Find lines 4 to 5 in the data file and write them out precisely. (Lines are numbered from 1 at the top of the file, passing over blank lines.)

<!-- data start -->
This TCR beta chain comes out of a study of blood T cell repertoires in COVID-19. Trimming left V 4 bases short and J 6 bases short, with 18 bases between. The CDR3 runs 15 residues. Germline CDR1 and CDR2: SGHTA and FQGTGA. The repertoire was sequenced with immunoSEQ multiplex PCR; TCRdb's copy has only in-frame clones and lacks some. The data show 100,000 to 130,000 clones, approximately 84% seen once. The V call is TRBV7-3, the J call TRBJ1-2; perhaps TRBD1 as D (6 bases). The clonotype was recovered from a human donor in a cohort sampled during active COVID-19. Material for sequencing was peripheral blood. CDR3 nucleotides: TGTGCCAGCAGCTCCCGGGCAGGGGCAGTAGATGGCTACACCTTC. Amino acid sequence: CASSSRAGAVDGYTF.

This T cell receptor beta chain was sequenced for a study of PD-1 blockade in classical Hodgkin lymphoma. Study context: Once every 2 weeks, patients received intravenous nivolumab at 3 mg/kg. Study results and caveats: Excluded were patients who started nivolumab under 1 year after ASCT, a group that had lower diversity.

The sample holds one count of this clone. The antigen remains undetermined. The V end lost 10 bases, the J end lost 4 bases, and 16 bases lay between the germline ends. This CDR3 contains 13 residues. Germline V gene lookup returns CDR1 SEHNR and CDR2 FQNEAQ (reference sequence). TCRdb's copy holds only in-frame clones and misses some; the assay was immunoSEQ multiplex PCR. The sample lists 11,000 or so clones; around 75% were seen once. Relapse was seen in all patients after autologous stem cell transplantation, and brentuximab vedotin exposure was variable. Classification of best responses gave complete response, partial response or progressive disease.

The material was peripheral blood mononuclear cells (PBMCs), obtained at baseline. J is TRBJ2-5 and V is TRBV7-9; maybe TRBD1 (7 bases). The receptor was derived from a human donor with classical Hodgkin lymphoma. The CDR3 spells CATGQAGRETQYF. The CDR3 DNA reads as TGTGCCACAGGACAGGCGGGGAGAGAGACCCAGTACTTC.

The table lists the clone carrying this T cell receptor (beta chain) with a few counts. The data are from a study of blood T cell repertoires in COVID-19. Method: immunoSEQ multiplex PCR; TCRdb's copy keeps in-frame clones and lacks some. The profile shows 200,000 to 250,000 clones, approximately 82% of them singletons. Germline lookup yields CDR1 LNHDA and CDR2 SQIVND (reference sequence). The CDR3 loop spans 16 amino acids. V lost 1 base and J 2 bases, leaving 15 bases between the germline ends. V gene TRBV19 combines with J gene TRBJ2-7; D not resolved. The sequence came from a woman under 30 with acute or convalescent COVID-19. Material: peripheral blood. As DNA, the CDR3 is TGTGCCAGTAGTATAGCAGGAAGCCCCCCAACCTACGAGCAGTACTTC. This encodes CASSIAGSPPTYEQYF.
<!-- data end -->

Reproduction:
The material was peripheral blood mononuclear cells (PBMCs), obtained at baseline. J is TRBJ2-5 and V is TRBV7-9; maybe TRBD1 (7 bases). The receptor was derived from a human donor with classical Hodgkin lymphoma. The CDR3 spells CATGQAGRETQYF. The CDR3 DNA reads as TGTGCCACAGGACAGGCGGGGAGAGAGACCCAGTACTTC.

The table lists the clone carrying this T cell receptor (beta chain) with a few counts. The data are from a study of blood T cell repertoires in COVID-19. Method: immunoSEQ multiplex PCR; TCRdb's copy keeps in-frame clones and lacks some. The profile shows 200,000 to 250,000 clones, approximately 82% of them singletons. Germline lookup yields CDR1 LNHDA and CDR2 SQIVND (reference sequence). The CDR3 loop spans 16 amino acids. V lost 1 base and J 2 bases, leaving 15 bases between the germline ends. V gene TRBV19 combines with J gene TRBJ2-7; D not resolved. The sequence came from a woman under 30 with acute or convalescent COVID-19. Material: peripheral blood. As DNA, the CDR3 is TGTGCCAGTAGTATAGCAGGAAGCCCCCCAACCTACGAGCAGTACTTC. This encodes CASSIAGSPPTYEQYF.